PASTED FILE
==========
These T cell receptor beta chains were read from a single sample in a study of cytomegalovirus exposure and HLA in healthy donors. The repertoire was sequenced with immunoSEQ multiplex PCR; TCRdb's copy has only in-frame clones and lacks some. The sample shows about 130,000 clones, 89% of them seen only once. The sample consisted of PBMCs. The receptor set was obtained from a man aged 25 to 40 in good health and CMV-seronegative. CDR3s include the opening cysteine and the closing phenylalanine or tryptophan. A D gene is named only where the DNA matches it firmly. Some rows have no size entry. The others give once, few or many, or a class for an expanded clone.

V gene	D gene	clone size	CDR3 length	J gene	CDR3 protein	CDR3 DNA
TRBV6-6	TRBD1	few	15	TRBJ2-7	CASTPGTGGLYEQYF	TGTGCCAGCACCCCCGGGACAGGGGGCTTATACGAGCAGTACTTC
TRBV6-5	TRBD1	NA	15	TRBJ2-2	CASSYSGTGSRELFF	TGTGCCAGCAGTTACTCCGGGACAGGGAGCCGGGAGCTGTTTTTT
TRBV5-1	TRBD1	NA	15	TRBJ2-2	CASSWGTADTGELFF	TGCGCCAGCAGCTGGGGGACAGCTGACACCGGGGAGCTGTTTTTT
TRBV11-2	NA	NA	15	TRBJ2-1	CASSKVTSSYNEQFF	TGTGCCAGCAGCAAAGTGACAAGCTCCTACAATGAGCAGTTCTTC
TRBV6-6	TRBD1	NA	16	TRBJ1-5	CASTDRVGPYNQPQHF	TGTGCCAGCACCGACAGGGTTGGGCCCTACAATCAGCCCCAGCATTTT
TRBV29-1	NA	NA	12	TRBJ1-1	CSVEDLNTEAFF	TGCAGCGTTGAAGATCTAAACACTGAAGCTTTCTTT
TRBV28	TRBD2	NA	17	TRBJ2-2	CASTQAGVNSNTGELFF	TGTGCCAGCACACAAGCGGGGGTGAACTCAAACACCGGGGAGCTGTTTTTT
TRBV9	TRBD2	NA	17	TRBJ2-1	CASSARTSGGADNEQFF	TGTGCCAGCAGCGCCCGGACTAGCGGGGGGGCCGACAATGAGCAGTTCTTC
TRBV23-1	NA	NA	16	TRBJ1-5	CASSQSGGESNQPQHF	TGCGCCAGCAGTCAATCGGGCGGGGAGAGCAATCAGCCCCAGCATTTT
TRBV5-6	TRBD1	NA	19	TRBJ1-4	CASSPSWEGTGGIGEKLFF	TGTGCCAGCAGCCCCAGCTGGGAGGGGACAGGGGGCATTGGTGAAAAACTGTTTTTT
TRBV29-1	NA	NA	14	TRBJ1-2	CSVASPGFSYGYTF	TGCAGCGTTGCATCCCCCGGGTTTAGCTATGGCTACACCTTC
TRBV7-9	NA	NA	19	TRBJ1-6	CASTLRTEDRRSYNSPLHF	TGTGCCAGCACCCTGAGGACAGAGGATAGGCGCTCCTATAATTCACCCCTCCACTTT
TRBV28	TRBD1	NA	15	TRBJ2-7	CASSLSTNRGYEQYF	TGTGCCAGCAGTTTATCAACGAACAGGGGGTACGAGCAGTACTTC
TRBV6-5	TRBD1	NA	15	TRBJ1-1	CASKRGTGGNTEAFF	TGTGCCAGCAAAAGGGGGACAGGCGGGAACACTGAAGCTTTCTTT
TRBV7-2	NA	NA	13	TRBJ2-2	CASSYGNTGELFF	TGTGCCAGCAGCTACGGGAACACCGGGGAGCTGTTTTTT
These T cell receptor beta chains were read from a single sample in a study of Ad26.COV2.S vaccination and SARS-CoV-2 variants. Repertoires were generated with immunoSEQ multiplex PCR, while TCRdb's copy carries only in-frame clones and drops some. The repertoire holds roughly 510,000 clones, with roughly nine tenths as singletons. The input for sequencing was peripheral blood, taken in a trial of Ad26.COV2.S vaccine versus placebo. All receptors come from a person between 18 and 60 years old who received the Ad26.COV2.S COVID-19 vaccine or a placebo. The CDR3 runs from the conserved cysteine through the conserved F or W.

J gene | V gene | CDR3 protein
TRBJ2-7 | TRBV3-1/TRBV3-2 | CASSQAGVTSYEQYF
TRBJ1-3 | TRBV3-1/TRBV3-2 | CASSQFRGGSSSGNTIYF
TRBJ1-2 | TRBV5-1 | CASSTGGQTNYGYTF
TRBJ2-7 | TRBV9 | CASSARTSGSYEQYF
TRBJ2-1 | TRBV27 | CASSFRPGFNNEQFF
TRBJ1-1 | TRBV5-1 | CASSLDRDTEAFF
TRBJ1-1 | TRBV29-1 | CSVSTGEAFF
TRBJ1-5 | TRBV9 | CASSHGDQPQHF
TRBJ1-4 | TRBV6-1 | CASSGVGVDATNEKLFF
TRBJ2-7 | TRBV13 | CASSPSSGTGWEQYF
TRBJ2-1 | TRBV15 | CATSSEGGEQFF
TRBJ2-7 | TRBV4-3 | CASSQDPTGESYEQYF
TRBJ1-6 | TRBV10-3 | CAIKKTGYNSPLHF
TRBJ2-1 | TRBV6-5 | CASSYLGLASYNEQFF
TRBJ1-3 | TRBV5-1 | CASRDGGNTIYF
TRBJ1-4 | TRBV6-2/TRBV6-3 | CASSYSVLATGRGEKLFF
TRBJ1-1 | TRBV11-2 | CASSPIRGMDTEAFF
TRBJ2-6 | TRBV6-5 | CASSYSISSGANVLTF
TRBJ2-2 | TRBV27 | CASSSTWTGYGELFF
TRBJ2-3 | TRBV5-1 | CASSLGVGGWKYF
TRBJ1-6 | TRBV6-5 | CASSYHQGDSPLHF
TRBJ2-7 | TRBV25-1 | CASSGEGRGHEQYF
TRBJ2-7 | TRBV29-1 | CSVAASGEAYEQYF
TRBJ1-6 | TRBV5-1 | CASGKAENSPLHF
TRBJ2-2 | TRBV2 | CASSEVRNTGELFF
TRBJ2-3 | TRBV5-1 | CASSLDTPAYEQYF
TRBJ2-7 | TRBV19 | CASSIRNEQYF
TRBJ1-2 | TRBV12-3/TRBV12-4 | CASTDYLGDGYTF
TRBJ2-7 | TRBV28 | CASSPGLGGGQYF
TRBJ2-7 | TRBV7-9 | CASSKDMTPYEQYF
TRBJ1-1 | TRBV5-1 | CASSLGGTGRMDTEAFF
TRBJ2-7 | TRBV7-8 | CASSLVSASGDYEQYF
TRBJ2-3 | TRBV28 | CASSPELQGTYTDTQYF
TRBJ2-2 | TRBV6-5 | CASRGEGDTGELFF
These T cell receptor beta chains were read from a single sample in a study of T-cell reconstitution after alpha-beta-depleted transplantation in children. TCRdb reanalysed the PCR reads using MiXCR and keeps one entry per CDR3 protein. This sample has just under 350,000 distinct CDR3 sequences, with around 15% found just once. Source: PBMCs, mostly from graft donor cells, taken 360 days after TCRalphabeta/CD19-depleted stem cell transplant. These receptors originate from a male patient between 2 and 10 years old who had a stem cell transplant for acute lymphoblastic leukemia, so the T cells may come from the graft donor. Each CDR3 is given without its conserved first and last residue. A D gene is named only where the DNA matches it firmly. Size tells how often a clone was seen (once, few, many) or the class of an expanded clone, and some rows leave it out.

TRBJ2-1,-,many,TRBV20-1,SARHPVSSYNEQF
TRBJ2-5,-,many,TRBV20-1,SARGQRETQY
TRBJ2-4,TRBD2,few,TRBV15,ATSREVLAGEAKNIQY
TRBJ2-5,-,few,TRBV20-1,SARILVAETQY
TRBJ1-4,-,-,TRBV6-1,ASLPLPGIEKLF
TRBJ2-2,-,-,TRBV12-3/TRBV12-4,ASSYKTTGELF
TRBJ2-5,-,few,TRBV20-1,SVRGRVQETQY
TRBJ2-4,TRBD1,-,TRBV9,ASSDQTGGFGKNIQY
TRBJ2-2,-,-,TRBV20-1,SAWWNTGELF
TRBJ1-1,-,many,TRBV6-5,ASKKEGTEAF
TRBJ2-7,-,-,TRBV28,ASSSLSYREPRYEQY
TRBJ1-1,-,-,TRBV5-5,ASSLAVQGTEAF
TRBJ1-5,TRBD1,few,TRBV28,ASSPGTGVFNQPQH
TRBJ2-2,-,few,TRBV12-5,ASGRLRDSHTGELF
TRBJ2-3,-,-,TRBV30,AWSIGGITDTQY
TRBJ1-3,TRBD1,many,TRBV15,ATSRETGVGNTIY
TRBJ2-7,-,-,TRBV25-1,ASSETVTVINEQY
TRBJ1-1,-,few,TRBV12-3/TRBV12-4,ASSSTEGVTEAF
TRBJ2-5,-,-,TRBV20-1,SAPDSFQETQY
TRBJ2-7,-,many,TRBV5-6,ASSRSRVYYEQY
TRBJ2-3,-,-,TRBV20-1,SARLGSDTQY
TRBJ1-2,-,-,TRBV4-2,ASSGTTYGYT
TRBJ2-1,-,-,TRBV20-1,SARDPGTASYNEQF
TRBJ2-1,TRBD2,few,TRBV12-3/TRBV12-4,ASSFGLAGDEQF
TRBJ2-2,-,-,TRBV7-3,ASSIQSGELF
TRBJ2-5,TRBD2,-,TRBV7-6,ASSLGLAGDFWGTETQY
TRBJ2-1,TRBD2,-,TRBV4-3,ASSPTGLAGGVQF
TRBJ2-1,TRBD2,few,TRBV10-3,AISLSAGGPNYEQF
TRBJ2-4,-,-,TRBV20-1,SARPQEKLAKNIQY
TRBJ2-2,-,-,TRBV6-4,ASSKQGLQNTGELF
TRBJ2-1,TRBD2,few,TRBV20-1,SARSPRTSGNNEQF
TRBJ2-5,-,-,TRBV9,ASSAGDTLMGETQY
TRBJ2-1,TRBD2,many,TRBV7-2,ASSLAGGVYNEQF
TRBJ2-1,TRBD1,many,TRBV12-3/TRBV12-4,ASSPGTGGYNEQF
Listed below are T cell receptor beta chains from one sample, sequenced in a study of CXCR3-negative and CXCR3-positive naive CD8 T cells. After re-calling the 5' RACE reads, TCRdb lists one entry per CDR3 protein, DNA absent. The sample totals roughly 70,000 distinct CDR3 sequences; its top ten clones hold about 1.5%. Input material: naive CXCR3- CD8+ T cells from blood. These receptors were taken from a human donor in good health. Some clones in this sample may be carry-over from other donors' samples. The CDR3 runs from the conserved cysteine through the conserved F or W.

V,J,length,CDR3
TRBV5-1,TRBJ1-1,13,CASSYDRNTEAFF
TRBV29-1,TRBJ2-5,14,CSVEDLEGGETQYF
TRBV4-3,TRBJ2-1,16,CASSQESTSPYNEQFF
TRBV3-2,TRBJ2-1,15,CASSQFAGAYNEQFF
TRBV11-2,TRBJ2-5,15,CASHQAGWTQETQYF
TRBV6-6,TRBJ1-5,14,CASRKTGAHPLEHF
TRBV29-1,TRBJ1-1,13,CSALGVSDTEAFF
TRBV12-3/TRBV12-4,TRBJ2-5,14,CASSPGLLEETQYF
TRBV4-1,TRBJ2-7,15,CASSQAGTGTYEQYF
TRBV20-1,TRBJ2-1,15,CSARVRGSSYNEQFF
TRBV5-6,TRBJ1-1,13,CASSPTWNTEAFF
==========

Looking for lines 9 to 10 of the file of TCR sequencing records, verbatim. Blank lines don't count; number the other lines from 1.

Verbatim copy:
TRBV28	TRBD2	NA	17	TRBJ2-2	CASTQAGVNSNTGELFF	TGTGCCAGCACACAAGCGGGGGTGAACTCAAACACCGGGGAGCTGTTTTTT
TRBV9	TRBD2	NA	17	TRBJ2-1	CASSARTSGGADNEQFF	TGTGCCAGCAGCGCCCGGACTAGCGGGGGGGCCGACAATGAGCAGTTCTTC